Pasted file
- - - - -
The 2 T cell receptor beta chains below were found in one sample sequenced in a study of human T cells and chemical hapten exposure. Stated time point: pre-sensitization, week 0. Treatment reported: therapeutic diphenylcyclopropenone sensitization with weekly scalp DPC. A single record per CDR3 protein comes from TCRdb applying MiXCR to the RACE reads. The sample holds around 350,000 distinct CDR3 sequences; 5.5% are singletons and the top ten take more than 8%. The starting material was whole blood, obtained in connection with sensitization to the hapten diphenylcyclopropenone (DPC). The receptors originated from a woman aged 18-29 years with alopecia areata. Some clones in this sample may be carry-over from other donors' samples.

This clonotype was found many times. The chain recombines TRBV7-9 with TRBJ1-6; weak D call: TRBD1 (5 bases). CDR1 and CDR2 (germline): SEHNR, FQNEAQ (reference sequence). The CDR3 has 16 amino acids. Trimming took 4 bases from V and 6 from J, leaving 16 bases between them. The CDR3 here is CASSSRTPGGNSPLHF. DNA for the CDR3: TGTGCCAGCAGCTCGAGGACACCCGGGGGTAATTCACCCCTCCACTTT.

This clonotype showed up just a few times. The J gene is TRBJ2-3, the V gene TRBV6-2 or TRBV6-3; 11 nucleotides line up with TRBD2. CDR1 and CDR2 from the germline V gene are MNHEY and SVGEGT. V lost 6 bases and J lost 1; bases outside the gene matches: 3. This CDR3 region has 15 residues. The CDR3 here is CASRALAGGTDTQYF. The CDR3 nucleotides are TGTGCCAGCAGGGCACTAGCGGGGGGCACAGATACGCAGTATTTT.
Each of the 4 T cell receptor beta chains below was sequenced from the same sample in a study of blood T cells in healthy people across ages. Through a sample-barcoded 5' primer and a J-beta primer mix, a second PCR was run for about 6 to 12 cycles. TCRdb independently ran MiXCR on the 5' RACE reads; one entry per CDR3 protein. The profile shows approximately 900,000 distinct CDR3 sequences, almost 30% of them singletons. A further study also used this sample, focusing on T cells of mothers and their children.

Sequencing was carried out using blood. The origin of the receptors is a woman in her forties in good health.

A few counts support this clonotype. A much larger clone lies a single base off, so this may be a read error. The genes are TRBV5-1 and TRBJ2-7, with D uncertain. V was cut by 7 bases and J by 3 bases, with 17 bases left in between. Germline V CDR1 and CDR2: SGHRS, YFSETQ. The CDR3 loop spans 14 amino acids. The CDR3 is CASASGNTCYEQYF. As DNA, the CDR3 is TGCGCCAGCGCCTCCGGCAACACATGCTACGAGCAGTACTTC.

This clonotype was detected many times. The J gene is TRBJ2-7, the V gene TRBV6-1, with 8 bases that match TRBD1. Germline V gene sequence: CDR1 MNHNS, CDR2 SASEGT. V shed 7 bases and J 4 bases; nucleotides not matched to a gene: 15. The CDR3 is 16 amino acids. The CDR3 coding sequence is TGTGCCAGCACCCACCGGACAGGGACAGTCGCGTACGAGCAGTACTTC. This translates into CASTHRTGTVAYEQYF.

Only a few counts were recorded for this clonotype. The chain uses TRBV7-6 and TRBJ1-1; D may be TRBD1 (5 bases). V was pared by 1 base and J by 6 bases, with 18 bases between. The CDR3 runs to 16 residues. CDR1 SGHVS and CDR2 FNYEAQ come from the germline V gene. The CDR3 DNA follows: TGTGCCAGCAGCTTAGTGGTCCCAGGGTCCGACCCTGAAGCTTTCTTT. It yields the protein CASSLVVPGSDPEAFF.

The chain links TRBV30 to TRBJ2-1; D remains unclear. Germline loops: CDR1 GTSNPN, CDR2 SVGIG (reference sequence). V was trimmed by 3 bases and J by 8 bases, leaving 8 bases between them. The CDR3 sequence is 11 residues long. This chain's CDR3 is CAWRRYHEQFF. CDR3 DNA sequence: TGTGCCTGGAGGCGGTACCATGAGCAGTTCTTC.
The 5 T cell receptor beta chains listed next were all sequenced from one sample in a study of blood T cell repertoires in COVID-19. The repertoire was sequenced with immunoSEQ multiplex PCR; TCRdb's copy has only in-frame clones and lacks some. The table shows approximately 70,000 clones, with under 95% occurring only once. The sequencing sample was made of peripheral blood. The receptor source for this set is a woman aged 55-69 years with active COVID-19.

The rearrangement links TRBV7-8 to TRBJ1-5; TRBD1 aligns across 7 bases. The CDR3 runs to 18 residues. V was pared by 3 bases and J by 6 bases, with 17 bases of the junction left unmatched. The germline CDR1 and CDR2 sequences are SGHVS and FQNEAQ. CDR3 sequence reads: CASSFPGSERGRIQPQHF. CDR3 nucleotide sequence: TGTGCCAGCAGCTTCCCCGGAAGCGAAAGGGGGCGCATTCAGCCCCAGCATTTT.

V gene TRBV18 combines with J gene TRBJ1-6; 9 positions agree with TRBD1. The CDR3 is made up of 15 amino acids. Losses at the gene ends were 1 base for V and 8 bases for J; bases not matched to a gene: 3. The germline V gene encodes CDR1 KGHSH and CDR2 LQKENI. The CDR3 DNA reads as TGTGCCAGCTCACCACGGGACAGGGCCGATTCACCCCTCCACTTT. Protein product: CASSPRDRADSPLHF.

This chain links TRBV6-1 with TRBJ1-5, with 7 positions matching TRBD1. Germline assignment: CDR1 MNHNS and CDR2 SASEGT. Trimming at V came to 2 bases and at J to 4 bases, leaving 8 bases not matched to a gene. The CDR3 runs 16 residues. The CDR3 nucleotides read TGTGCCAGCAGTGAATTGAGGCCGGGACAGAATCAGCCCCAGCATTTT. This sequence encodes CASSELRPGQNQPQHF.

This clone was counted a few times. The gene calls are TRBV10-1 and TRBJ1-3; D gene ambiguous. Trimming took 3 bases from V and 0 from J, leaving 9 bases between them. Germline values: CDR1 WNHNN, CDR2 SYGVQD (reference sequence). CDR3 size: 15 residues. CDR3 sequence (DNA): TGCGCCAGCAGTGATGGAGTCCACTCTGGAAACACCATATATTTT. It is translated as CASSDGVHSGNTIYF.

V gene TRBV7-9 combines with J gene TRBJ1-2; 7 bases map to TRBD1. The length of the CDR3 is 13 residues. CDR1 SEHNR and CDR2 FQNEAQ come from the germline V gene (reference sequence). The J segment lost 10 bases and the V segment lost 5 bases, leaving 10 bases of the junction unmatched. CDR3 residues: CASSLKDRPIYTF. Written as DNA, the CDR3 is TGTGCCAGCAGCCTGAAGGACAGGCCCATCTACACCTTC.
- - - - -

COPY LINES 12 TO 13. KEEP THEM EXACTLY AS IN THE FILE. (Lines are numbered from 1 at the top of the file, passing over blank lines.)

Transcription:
V gene TRBV18 combines with J gene TRBJ1-6; 9 positions agree with TRBD1. The CDR3 is made up of 15 amino acids. Losses at the gene ends were 1 base for V and 8 bases for J; bases not matched to a gene: 3. The germline V gene encodes CDR1 KGHSH and CDR2 LQKENI. The CDR3 DNA reads as TGTGCCAGCTCACCACGGGACAGGGCCGATTCACCCCTCCACTTT. Protein product: CASSPRDRADSPLHF.

This chain links TRBV6-1 with TRBJ1-5, with 7 positions matching TRBD1. Germline assignment: CDR1 MNHNS and CDR2 SASEGT. Trimming at V came to 2 bases and at J to 4 bases, leaving 8 bases not matched to a gene. The CDR3 runs 16 residues. The CDR3 nucleotides read TGTGCCAGCAGTGAATTGAGGCCGGGACAGAATCAGCCCCAGCATTTT. This sequence encodes CASSELRPGQNQPQHF.